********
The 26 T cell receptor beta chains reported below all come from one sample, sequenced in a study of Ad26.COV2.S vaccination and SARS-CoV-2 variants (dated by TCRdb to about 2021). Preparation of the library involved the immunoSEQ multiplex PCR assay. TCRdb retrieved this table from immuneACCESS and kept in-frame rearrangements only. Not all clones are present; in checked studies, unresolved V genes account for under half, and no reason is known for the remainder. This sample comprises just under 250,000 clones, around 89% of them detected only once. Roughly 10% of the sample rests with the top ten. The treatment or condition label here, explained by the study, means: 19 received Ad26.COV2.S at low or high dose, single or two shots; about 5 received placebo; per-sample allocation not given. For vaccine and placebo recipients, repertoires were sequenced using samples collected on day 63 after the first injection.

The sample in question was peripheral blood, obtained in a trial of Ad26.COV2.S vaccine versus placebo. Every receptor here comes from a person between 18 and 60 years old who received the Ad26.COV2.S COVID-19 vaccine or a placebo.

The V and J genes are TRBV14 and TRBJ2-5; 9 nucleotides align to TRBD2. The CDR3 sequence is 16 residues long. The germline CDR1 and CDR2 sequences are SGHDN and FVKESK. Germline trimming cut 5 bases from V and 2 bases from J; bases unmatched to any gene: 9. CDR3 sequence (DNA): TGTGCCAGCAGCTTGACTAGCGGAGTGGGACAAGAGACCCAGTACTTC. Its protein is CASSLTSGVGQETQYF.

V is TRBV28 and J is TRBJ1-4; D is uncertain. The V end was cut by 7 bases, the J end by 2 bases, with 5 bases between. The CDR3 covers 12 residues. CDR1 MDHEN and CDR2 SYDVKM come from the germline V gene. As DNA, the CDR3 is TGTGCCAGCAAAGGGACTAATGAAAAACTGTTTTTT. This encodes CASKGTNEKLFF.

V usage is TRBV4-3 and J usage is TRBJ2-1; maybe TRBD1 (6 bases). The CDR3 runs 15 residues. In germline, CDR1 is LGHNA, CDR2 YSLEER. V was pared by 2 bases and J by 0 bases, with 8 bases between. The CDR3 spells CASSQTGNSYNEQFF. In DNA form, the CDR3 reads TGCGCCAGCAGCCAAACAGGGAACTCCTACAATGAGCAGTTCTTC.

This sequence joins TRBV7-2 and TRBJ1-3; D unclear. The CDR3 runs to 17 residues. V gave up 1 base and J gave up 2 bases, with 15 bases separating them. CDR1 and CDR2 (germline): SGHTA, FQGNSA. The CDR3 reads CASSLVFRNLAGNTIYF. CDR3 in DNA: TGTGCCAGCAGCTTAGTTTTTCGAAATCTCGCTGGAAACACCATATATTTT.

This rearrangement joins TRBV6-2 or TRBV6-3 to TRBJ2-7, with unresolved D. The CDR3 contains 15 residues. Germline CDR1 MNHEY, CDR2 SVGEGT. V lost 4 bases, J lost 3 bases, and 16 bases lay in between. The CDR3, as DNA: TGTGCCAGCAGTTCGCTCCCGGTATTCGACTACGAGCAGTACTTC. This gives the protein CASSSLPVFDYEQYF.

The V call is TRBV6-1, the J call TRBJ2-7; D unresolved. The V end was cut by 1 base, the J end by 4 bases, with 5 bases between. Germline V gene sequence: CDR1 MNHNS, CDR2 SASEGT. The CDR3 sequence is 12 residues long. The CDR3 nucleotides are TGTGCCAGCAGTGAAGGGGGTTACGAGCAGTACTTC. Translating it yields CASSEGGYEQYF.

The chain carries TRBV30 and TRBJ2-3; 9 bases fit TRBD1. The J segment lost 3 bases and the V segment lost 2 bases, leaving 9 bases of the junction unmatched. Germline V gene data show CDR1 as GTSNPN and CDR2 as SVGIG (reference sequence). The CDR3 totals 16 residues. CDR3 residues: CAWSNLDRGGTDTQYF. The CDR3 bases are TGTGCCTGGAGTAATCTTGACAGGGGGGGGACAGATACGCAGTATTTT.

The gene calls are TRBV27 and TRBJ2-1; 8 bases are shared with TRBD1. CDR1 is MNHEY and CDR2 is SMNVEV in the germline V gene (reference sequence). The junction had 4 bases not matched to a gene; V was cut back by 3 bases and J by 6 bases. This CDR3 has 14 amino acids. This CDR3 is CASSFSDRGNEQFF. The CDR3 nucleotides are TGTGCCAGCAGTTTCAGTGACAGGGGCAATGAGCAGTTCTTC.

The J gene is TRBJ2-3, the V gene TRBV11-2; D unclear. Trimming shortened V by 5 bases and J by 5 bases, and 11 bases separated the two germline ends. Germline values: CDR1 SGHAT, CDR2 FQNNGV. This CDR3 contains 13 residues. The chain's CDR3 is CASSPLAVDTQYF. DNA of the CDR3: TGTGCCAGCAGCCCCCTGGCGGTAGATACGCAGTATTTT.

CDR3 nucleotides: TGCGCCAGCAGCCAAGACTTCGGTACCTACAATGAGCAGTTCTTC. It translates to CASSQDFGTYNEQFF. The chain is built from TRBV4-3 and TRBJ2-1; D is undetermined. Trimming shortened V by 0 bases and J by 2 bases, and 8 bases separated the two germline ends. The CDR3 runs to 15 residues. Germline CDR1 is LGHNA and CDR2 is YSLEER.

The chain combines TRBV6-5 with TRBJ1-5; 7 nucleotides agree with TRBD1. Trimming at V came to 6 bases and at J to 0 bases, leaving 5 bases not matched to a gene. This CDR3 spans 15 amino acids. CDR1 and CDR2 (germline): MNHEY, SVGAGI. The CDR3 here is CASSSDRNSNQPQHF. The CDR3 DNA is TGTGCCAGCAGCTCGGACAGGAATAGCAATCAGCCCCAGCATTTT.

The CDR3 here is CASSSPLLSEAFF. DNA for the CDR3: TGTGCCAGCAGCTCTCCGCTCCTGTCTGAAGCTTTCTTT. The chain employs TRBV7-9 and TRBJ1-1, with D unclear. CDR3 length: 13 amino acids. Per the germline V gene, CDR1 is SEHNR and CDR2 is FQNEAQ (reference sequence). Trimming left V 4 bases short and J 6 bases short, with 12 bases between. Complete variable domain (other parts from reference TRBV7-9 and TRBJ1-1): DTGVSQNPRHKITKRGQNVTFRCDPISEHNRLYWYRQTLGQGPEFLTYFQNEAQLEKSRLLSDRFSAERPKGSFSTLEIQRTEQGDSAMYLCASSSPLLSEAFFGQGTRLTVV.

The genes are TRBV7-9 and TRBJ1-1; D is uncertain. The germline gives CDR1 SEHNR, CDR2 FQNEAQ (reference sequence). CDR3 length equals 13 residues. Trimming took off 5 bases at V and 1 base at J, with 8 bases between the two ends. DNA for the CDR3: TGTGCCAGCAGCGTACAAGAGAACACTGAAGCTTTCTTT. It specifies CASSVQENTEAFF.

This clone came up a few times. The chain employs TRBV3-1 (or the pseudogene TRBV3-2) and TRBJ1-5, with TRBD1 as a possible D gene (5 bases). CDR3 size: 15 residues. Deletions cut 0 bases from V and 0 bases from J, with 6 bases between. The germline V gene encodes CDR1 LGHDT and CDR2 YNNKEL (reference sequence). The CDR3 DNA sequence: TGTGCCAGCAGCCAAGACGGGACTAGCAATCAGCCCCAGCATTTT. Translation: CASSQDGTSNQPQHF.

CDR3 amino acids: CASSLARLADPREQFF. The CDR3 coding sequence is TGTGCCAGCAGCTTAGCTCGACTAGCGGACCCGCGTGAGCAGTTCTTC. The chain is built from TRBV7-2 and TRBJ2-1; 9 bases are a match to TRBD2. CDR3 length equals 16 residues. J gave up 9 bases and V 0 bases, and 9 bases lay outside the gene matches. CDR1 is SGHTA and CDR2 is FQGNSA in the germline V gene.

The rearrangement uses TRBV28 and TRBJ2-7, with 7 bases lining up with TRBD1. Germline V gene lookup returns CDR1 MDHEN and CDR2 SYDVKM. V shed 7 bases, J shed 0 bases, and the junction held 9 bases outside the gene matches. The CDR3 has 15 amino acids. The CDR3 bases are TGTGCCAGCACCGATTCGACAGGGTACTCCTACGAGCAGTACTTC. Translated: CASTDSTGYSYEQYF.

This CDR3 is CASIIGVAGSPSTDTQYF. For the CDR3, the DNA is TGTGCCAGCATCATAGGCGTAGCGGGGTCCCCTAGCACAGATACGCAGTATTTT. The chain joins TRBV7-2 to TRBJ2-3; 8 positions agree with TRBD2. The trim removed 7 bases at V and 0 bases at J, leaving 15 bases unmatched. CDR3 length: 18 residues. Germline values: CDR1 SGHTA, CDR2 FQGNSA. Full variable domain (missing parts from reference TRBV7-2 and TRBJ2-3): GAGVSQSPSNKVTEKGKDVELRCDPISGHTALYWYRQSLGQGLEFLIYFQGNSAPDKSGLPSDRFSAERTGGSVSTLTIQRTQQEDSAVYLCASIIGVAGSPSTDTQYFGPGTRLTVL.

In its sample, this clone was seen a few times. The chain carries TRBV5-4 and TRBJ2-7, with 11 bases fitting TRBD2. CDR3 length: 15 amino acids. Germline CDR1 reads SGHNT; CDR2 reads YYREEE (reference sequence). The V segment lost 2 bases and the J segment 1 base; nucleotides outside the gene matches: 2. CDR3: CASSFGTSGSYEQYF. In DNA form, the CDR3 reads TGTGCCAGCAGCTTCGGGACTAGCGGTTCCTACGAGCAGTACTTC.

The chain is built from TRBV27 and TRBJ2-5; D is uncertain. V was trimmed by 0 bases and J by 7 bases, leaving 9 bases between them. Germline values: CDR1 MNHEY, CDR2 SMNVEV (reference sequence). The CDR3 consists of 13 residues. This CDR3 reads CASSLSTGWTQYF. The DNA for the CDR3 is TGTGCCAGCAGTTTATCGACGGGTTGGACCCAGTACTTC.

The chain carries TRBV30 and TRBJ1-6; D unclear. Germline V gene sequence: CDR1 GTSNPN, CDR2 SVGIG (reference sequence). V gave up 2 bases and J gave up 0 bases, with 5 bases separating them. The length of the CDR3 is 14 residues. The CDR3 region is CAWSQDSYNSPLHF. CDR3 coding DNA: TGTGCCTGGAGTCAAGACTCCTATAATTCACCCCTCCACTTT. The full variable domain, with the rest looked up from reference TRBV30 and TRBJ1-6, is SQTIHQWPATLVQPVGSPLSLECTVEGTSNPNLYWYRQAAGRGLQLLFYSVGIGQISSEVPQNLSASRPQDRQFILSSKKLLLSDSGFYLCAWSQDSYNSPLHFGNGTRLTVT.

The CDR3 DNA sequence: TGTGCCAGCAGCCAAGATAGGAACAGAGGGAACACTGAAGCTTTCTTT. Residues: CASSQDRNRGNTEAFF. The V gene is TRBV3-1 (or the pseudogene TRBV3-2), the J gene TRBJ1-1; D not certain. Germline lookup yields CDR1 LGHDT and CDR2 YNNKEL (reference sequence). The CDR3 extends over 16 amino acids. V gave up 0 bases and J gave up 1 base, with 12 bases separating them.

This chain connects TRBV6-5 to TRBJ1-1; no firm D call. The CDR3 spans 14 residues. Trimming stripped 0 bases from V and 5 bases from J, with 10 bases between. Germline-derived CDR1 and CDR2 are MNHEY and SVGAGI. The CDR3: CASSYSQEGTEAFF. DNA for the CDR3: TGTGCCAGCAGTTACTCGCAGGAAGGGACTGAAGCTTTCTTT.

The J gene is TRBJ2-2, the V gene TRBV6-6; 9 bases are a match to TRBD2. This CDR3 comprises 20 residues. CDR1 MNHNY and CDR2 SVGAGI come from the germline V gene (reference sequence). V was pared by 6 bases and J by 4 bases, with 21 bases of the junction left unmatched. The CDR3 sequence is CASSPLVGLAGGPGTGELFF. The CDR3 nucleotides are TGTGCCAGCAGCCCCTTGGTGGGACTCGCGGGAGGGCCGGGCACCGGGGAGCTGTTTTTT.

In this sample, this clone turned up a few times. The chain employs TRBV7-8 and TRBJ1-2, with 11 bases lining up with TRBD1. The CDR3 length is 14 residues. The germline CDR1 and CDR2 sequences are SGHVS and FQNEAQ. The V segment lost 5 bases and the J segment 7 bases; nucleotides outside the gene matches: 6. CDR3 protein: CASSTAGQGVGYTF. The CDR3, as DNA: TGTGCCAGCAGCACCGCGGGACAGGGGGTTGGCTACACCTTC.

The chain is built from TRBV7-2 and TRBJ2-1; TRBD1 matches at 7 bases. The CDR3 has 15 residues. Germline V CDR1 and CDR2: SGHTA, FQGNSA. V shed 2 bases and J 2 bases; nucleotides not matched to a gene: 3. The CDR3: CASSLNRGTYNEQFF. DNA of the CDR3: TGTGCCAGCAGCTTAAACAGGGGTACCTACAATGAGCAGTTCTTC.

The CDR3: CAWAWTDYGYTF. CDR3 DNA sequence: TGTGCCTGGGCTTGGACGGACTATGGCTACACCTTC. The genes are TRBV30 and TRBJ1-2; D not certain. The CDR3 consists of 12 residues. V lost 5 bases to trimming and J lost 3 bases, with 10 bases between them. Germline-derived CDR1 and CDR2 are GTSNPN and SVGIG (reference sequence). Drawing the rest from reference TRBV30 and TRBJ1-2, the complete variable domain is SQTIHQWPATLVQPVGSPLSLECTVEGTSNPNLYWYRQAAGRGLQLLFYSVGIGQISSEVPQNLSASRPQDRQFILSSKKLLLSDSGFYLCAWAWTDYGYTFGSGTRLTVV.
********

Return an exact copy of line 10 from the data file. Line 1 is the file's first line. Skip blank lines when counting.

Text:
The gene calls are TRBV27 and TRBJ2-1; 8 bases are shared with TRBD1. CDR1 is MNHEY and CDR2 is SMNVEV in the germline V gene (reference sequence). The junction had 4 bases not matched to a gene; V was cut back by 3 bases and J by 6 bases. This CDR3 has 14 amino acids. This CDR3 is CASSFSDRGNEQFF. The CDR3 nucleotides are TGTGCCAGCAGTTTCAGTGACAGGGGCAATGAGCAGTTCTTC.